Hadassah International was created in 1983 as the global arm of Hadassah in the United States of America (Hadassah USA). Rarely in the history of humanitarian movements has there been a volunteer organization quite like Hadassah. It was born out of a small study circle of American Jewish women who were distressed by the public health conditions in Palestine. Determined to translate their concern into action, Henrietta Szold led her study circle to create Hadassah. The fledgling movement, established on the Jewish festival of Purim in 1912, was named after Queen Esther, the holiday’s heroine, whose Hebrew name was Hadassah.

A Century of Hallmarks in Health Care

1913 Two nurses arrive in Palestine with a two-fold goal: to provide mothers and their new babies with proper nutrition and to eradicate trachoma, a devastating eye disease.

1918 Hadassah, together with the Federation of American Zionists, forms the American Zionist Medical Unit, which sails for Palestine, bringing desperately needed drugs, medical instruments, and supplies.

The Unit, comprised of 45 doctors, nurses, dentists, and sanitary workers, initiates American style health and welfare programs. They establish Hadassah hospitals in Jaffa, Tiberias, Safed, and Jerusalem.

1918 The Unit founds the Nurses’ Training School, Palestine’s first (renamed the Henrietta Szold-Hadassah School of Nursing in 1936).

1921 Hadassah opens a hospital in Tel Aviv, that city’s first house of healing.

1939 Hadassah University Hospital opens on Mount Scopus in Jerusalem.

1948 Hadassah is forced to leave its hospital on Mount Scopus, unable to ensure the safety of its patients or health personnel in this war-torn region. Hadassah quickly improvises five makeshift hospitals in temporary quarters around Jerusalem.

1949 The Hebrew University-Hadassah School of Medicine (Israel’s first medical school) opens.

1953 Hadassah pilots a family and community health center, which becomes a model for community health throughout Israel.

1958 Hadassah begins sending ophthalmologists to African countries to help eradicate eye diseases.

1961 Hadassah opens a new hospital in Jerusalem in Ein Kerem.

1967 Jerusalem is reunited under Israeli control and Hadassah commits to rebuild its hospital on Mount Scopus.

1970 Hadassah establishes the Hebrew University-Hadassah School of Occupational Therapy. The International Master of Public health Program is created.

1976 Hadassah opens the Daniel and Florence Guggenheim Rehabilitation Pavilion, the Rosalie Goldberg Neonatal Intensive Care Unit, and the Moshe Sharett Institute of Oncology.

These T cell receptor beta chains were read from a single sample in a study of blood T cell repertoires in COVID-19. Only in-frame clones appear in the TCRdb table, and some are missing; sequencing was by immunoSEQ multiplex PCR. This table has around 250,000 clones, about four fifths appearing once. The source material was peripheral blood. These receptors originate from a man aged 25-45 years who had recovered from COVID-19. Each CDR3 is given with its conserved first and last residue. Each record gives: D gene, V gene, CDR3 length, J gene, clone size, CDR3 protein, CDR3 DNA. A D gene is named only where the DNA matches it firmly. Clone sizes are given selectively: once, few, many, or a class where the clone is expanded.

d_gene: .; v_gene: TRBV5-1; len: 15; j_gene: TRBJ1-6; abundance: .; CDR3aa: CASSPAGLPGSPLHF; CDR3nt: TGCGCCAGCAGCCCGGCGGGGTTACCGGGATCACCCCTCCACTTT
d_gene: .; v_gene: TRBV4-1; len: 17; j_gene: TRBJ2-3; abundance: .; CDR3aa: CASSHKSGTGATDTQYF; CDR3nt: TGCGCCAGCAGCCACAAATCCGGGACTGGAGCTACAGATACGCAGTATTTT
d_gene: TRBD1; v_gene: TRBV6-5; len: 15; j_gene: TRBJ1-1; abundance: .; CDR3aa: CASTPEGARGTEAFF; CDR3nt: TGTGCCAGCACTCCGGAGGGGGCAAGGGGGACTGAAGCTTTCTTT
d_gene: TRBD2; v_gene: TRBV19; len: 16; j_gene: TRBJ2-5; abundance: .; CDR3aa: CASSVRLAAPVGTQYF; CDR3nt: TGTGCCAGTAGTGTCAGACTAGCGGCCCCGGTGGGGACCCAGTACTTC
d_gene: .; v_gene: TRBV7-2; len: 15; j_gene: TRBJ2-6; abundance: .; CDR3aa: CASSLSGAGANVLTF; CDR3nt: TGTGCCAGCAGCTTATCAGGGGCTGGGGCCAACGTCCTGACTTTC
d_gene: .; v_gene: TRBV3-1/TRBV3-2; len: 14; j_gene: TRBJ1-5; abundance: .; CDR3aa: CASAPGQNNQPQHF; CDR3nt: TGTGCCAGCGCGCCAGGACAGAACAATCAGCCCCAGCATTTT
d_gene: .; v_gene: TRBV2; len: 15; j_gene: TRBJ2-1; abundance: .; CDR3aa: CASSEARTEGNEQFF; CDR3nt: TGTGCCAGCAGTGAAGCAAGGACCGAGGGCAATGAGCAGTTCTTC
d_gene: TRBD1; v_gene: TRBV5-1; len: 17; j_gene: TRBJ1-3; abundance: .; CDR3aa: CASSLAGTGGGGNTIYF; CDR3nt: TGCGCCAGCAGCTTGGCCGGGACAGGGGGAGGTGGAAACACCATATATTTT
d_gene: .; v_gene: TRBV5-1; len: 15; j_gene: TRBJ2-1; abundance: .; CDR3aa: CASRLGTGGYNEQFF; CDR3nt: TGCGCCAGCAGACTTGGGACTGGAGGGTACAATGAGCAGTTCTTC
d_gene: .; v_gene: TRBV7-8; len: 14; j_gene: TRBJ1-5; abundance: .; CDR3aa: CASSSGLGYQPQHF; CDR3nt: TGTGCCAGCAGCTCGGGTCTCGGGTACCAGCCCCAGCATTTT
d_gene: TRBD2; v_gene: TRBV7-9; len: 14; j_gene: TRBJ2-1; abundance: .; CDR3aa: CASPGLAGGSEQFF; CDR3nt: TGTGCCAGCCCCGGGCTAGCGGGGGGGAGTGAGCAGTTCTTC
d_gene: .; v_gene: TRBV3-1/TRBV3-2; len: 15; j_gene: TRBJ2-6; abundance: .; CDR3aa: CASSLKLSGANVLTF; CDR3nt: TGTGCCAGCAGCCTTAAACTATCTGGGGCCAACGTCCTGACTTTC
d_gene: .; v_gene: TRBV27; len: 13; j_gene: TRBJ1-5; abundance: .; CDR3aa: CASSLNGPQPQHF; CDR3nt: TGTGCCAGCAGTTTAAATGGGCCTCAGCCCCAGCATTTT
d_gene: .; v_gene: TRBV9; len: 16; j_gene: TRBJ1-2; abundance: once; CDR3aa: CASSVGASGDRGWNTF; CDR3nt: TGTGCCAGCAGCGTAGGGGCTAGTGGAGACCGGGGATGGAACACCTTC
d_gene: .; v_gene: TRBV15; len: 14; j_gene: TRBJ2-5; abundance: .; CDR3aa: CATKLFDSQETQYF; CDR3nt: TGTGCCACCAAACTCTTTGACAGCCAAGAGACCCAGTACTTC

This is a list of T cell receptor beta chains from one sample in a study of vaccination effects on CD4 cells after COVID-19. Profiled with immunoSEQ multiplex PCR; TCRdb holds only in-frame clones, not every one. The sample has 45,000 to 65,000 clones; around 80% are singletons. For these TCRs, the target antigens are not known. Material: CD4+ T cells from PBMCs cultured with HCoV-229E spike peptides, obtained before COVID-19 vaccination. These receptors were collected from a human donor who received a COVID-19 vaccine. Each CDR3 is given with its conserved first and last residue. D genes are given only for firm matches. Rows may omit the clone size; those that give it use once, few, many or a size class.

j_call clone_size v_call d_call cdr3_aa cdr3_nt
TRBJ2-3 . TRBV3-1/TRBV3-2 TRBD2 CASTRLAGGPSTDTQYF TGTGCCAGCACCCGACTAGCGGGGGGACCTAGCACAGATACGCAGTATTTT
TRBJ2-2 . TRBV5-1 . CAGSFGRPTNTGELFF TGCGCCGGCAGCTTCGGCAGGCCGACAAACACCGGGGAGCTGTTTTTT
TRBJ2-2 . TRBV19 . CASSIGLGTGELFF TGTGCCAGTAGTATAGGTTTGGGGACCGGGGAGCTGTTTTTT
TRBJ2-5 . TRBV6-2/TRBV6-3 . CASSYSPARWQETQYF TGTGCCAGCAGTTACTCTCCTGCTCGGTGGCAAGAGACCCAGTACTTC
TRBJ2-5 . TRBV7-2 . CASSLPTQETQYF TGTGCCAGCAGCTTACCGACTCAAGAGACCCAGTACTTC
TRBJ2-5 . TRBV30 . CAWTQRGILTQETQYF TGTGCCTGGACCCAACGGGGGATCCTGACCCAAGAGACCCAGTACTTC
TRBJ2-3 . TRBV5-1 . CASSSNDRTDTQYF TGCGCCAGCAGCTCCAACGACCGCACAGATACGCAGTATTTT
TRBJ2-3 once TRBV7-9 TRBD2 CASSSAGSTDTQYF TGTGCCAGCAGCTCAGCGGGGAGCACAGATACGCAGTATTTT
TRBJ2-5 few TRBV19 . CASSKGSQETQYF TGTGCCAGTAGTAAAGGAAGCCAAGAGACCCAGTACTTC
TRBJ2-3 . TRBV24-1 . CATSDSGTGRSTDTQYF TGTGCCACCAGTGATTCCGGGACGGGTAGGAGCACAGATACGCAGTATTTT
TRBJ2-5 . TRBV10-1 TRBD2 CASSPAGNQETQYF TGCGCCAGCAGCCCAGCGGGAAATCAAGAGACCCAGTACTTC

1977 Hadassah performs Israel’s first successful bone marrow transplant.

1980 Braun Hebrew University-Hadassah School of Public Health and Community Medicine opens.

1983 Hadassah International is born. A visionary past president of Hadassah USA, Bernice S. Tannenbaum, conceived of going beyond the borders of the United States to cultivate support for the Hadassah Medical Center. With unanimous backing of the parent organization, the Hadassah International Medical Relief Association, ltd. (HIMRA) was born. Its mission is:

  • To provide support for the Hadassah Medical Center in Israel so that it remains an academic center of excellence for healing, teaching, and research.
  • To enhance the image of Israel through the work of the Hadassah Medical Center worldwide.
  • To serve as a bridge to nations through medicine.

1986 Ina and Jack Kay Hospice opens.
Hadassah opens Jerusalem’s first regional anonymous AIDS testing center.

1989 Hadassah creates an adolescent health center to address teens’ special needs.
Hadassah opens Department of Complementary Medicine.

1991 Rapid Response Trauma Unit opens.

1999 Goldyne Savad Institute of Gene Therapy is established.

2001 Hadassah opens the Patricia and Russell Fleischman Women’s Health Center.

2003 Hadassah Human Embryonic Stem Cell Research Center is established.
Hadassah dedicates the Charlotte R. Bloomberg Mother and Child Center.

2005 Hadassah dedicates the Judy and Sidney Swartz Center for Emergency Medicine.
The Hadassah Medical Center is nominated for the Nobel Peace Prize.

2007, Hadassah breaks ground for the new Sarah Wetsman Davidson Inpatient Tower of Healing and initiates the Tower Capital Campaign.

2012, Hadassah celebrates it’s centennial. The Sarah Westman Davidson Hospital Tower opens it’s doors and receives the first patients